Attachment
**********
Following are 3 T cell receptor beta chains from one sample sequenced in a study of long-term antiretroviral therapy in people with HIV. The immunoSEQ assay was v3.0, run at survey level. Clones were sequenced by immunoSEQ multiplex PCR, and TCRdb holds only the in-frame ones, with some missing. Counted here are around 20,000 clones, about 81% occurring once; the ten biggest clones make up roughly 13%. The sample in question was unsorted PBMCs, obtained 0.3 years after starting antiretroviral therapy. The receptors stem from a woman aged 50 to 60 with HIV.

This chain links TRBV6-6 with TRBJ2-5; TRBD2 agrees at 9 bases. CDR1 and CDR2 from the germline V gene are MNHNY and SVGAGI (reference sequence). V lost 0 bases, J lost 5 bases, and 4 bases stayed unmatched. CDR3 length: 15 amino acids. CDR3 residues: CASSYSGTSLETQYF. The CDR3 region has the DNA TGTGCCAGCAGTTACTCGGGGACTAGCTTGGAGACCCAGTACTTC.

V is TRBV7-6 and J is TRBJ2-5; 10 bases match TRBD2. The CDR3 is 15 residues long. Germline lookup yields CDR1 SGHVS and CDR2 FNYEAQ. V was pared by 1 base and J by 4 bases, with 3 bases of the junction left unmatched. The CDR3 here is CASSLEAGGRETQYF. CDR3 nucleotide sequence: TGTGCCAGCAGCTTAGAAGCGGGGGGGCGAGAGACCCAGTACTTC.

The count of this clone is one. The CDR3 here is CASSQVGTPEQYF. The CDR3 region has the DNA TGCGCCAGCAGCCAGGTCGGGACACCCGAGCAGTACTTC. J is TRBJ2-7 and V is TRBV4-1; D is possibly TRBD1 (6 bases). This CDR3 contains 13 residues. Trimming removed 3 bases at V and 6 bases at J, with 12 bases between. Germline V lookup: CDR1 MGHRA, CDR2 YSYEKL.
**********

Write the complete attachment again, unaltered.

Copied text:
Following are 3 T cell receptor beta chains from one sample sequenced in a study of long-term antiretroviral therapy in people with HIV. The immunoSEQ assay was v3.0, run at survey level. Clones were sequenced by immunoSEQ multiplex PCR, and TCRdb holds only the in-frame ones, with some missing. Counted here are around 20,000 clones, about 81% occurring once; the ten biggest clones make up roughly 13%. The sample in question was unsorted PBMCs, obtained 0.3 years after starting antiretroviral therapy. The receptors stem from a woman aged 50 to 60 with HIV.

This chain links TRBV6-6 with TRBJ2-5; TRBD2 agrees at 9 bases. CDR1 and CDR2 from the germline V gene are MNHNY and SVGAGI (reference sequence). V lost 0 bases, J lost 5 bases, and 4 bases stayed unmatched. CDR3 length: 15 amino acids. CDR3 residues: CASSYSGTSLETQYF. The CDR3 region has the DNA TGTGCCAGCAGTTACTCGGGGACTAGCTTGGAGACCCAGTACTTC.

V is TRBV7-6 and J is TRBJ2-5; 10 bases match TRBD2. The CDR3 is 15 residues long. Germline lookup yields CDR1 SGHVS and CDR2 FNYEAQ. V was pared by 1 base and J by 4 bases, with 3 bases of the junction left unmatched. The CDR3 here is CASSLEAGGRETQYF. CDR3 nucleotide sequence: TGTGCCAGCAGCTTAGAAGCGGGGGGGCGAGAGACCCAGTACTTC.

The count of this clone is one. The CDR3 here is CASSQVGTPEQYF. The CDR3 region has the DNA TGCGCCAGCAGCCAGGTCGGGACACCCGAGCAGTACTTC. J is TRBJ2-7 and V is TRBV4-1; D is possibly TRBD1 (6 bases). This CDR3 contains 13 residues. Trimming removed 3 bases at V and 6 bases at J, with 12 bases between. Germline V lookup: CDR1 MGHRA, CDR2 YSYEKL.